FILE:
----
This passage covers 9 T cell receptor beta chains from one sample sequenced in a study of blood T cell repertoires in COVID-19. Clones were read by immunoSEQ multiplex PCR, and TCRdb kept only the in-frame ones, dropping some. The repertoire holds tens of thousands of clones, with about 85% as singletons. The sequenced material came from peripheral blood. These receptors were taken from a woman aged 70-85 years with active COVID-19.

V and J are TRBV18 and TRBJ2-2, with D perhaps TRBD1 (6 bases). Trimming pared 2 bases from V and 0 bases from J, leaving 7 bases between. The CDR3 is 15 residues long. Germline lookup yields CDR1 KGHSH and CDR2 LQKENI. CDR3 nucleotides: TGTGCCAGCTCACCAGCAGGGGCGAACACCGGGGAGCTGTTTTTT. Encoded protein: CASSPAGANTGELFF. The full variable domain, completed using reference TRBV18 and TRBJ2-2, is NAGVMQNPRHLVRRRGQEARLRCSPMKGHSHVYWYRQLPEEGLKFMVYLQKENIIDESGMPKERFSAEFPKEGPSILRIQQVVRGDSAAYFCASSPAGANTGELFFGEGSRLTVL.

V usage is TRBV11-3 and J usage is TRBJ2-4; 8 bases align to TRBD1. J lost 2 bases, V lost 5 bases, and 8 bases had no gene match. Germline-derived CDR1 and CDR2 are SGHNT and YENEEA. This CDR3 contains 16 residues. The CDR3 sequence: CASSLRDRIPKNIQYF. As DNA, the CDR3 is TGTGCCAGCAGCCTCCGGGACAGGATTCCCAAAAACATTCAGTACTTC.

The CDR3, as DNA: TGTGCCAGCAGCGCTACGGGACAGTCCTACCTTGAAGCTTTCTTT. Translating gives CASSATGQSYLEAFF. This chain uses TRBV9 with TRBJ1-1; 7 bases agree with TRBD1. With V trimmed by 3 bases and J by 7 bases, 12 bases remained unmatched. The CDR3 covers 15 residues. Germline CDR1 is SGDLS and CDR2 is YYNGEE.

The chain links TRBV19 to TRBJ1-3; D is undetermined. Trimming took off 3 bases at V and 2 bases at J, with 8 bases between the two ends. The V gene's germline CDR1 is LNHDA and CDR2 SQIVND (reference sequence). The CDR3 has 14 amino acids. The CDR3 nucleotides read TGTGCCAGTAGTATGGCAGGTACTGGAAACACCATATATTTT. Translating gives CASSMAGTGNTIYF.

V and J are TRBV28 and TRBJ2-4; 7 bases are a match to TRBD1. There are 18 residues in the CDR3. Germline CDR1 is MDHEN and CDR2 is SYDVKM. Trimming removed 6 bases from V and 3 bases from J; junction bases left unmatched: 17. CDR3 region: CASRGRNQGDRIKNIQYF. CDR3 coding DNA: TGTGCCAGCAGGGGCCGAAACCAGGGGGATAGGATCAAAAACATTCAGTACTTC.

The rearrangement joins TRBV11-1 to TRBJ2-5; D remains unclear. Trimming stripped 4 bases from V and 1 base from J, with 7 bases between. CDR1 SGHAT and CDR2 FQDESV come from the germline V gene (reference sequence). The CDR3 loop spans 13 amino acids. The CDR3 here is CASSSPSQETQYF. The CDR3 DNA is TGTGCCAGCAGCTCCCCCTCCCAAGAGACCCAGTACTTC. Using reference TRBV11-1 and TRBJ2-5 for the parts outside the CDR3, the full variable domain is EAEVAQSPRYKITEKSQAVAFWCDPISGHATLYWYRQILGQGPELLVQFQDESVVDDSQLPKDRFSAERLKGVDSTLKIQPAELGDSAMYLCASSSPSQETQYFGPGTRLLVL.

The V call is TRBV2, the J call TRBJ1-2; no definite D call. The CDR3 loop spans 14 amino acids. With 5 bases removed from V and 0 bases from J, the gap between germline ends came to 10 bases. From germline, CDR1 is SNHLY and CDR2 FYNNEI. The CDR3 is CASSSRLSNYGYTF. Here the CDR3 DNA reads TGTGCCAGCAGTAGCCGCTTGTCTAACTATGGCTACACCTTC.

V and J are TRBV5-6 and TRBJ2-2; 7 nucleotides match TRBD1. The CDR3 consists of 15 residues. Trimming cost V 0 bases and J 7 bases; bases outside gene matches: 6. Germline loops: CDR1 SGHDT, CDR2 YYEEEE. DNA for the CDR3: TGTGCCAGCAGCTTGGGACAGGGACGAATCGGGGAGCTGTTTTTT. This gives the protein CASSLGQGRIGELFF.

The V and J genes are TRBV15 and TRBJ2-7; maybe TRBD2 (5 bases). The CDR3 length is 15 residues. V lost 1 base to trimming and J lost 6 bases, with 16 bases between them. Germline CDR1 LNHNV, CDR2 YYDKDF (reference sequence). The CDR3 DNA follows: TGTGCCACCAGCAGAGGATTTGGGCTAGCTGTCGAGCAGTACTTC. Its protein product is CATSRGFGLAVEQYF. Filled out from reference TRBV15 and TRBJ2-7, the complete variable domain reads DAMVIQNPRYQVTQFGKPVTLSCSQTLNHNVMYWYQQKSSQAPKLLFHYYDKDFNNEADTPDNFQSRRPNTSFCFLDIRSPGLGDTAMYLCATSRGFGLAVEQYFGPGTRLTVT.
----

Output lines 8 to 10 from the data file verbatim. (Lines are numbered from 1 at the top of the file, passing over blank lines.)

The V call is TRBV2, the J call TRBJ1-2; no definite D call. The CDR3 loop spans 14 amino acids. With 5 bases removed from V and 0 bases from J, the gap between germline ends came to 10 bases. From germline, CDR1 is SNHLY and CDR2 FYNNEI. The CDR3 is CASSSRLSNYGYTF. Here the CDR3 DNA reads TGTGCCAGCAGTAGCCGCTTGTCTAACTATGGCTACACCTTC.

V and J are TRBV5-6 and TRBJ2-2; 7 nucleotides match TRBD1. The CDR3 consists of 15 residues. Trimming cost V 0 bases and J 7 bases; bases outside gene matches: 6. Germline loops: CDR1 SGHDT, CDR2 YYEEEE. DNA for the CDR3: TGTGCCAGCAGCTTGGGACAGGGACGAATCGGGGAGCTGTTTTTT. This gives the protein CASSLGQGRIGELFF.

The V and J genes are TRBV15 and TRBJ2-7; maybe TRBD2 (5 bases). The CDR3 length is 15 residues. V lost 1 base to trimming and J lost 6 bases, with 16 bases between them. Germline CDR1 LNHNV, CDR2 YYDKDF (reference sequence). The CDR3 DNA follows: TGTGCCACCAGCAGAGGATTTGGGCTAGCTGTCGAGCAGTACTTC. Its protein product is CATSRGFGLAVEQYF. Filled out from reference TRBV15 and TRBJ2-7, the complete variable domain reads DAMVIQNPRYQVTQFGKPVTLSCSQTLNHNVMYWYQQKSSQAPKLLFHYYDKDFNNEADTPDNFQSRRPNTSFCFLDIRSPGLGDTAMYLCATSRGFGLAVEQYFGPGTRLTVT.